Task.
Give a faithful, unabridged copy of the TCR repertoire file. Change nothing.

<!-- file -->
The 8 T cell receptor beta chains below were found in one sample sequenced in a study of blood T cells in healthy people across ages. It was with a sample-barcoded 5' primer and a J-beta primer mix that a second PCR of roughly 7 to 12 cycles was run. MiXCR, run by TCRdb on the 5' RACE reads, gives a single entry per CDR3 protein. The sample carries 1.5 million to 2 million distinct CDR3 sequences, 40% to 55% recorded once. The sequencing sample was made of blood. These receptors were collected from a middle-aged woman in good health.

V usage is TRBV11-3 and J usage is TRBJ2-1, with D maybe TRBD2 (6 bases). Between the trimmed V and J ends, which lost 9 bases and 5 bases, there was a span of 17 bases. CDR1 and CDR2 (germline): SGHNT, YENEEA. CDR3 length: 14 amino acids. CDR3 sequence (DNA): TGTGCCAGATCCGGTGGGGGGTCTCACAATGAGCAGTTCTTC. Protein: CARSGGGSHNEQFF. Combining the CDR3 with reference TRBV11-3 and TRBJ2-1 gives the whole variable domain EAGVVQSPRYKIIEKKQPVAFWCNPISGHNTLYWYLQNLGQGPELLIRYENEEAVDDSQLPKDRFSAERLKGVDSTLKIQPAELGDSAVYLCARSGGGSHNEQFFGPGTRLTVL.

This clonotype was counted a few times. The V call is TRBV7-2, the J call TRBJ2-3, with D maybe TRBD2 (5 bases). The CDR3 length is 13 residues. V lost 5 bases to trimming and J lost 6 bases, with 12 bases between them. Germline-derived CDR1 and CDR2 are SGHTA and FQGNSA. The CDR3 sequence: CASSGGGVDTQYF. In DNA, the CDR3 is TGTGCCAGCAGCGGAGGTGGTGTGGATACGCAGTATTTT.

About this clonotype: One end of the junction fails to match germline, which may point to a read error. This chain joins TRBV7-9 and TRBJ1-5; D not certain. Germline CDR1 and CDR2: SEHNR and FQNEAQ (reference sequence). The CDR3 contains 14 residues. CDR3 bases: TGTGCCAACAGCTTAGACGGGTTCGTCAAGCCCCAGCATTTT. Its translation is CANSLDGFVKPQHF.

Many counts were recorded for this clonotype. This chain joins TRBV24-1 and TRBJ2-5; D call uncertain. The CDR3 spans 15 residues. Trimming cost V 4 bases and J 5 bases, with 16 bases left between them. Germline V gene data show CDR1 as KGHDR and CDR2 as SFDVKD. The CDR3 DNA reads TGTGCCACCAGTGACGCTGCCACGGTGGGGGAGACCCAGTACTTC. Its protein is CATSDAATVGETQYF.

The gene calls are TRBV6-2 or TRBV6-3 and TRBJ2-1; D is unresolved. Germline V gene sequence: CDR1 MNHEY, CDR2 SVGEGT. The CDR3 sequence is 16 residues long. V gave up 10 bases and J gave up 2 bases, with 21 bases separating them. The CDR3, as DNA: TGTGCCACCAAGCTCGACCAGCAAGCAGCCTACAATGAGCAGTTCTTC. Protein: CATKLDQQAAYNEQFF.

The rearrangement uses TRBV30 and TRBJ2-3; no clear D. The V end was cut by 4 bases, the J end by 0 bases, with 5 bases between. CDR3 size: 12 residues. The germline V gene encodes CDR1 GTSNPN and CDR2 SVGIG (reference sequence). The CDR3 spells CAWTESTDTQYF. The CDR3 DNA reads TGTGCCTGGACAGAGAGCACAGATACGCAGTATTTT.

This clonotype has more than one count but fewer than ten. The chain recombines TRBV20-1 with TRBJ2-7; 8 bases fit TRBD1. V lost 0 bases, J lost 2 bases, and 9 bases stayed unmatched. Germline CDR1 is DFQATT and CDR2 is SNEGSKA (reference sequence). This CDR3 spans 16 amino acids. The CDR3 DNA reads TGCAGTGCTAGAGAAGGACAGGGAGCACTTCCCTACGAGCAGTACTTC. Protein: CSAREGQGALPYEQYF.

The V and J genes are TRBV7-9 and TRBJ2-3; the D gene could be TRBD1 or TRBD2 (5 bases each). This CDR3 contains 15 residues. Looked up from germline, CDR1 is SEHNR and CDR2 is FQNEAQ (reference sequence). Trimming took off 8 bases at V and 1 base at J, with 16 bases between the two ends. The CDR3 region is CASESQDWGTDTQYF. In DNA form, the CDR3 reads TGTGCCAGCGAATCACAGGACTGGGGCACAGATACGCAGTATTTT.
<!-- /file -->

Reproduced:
The 8 T cell receptor beta chains below were found in one sample sequenced in a study of blood T cells in healthy people across ages. It was with a sample-barcoded 5' primer and a J-beta primer mix that a second PCR of roughly 7 to 12 cycles was run. MiXCR, run by TCRdb on the 5' RACE reads, gives a single entry per CDR3 protein. The sample carries 1.5 million to 2 million distinct CDR3 sequences, 40% to 55% recorded once. The sequencing sample was made of blood. These receptors were collected from a middle-aged woman in good health.

V usage is TRBV11-3 and J usage is TRBJ2-1, with D maybe TRBD2 (6 bases). Between the trimmed V and J ends, which lost 9 bases and 5 bases, there was a span of 17 bases. CDR1 and CDR2 (germline): SGHNT, YENEEA. CDR3 length: 14 amino acids. CDR3 sequence (DNA): TGTGCCAGATCCGGTGGGGGGTCTCACAATGAGCAGTTCTTC. Protein: CARSGGGSHNEQFF. Combining the CDR3 with reference TRBV11-3 and TRBJ2-1 gives the whole variable domain EAGVVQSPRYKIIEKKQPVAFWCNPISGHNTLYWYLQNLGQGPELLIRYENEEAVDDSQLPKDRFSAERLKGVDSTLKIQPAELGDSAVYLCARSGGGSHNEQFFGPGTRLTVL.

This clonotype was counted a few times. The V call is TRBV7-2, the J call TRBJ2-3, with D maybe TRBD2 (5 bases). The CDR3 length is 13 residues. V lost 5 bases to trimming and J lost 6 bases, with 12 bases between them. Germline-derived CDR1 and CDR2 are SGHTA and FQGNSA. The CDR3 sequence: CASSGGGVDTQYF. In DNA, the CDR3 is TGTGCCAGCAGCGGAGGTGGTGTGGATACGCAGTATTTT.

About this clonotype: One end of the junction fails to match germline, which may point to a read error. This chain joins TRBV7-9 and TRBJ1-5; D not certain. Germline CDR1 and CDR2: SEHNR and FQNEAQ (reference sequence). The CDR3 contains 14 residues. CDR3 bases: TGTGCCAACAGCTTAGACGGGTTCGTCAAGCCCCAGCATTTT. Its translation is CANSLDGFVKPQHF.

Many counts were recorded for this clonotype. This chain joins TRBV24-1 and TRBJ2-5; D call uncertain. The CDR3 spans 15 residues. Trimming cost V 4 bases and J 5 bases, with 16 bases left between them. Germline V gene data show CDR1 as KGHDR and CDR2 as SFDVKD. The CDR3 DNA reads TGTGCCACCAGTGACGCTGCCACGGTGGGGGAGACCCAGTACTTC. Its protein is CATSDAATVGETQYF.

The gene calls are TRBV6-2 or TRBV6-3 and TRBJ2-1; D is unresolved. Germline V gene sequence: CDR1 MNHEY, CDR2 SVGEGT. The CDR3 sequence is 16 residues long. V gave up 10 bases and J gave up 2 bases, with 21 bases separating them. The CDR3, as DNA: TGTGCCACCAAGCTCGACCAGCAAGCAGCCTACAATGAGCAGTTCTTC. Protein: CATKLDQQAAYNEQFF.

The rearrangement uses TRBV30 and TRBJ2-3; no clear D. The V end was cut by 4 bases, the J end by 0 bases, with 5 bases between. CDR3 size: 12 residues. The germline V gene encodes CDR1 GTSNPN and CDR2 SVGIG (reference sequence). The CDR3 spells CAWTESTDTQYF. The CDR3 DNA reads TGTGCCTGGACAGAGAGCACAGATACGCAGTATTTT.

This clonotype has more than one count but fewer than ten. The chain recombines TRBV20-1 with TRBJ2-7; 8 bases fit TRBD1. V lost 0 bases, J lost 2 bases, and 9 bases stayed unmatched. Germline CDR1 is DFQATT and CDR2 is SNEGSKA (reference sequence). This CDR3 spans 16 amino acids. The CDR3 DNA reads TGCAGTGCTAGAGAAGGACAGGGAGCACTTCCCTACGAGCAGTACTTC. Protein: CSAREGQGALPYEQYF.

The V and J genes are TRBV7-9 and TRBJ2-3; the D gene could be TRBD1 or TRBD2 (5 bases each). This CDR3 contains 15 residues. Looked up from germline, CDR1 is SEHNR and CDR2 is FQNEAQ (reference sequence). Trimming took off 8 bases at V and 1 base at J, with 16 bases between the two ends. The CDR3 region is CASESQDWGTDTQYF. In DNA form, the CDR3 reads TGTGCCAGCGAATCACAGGACTGGGGCACAGATACGCAGTATTTT.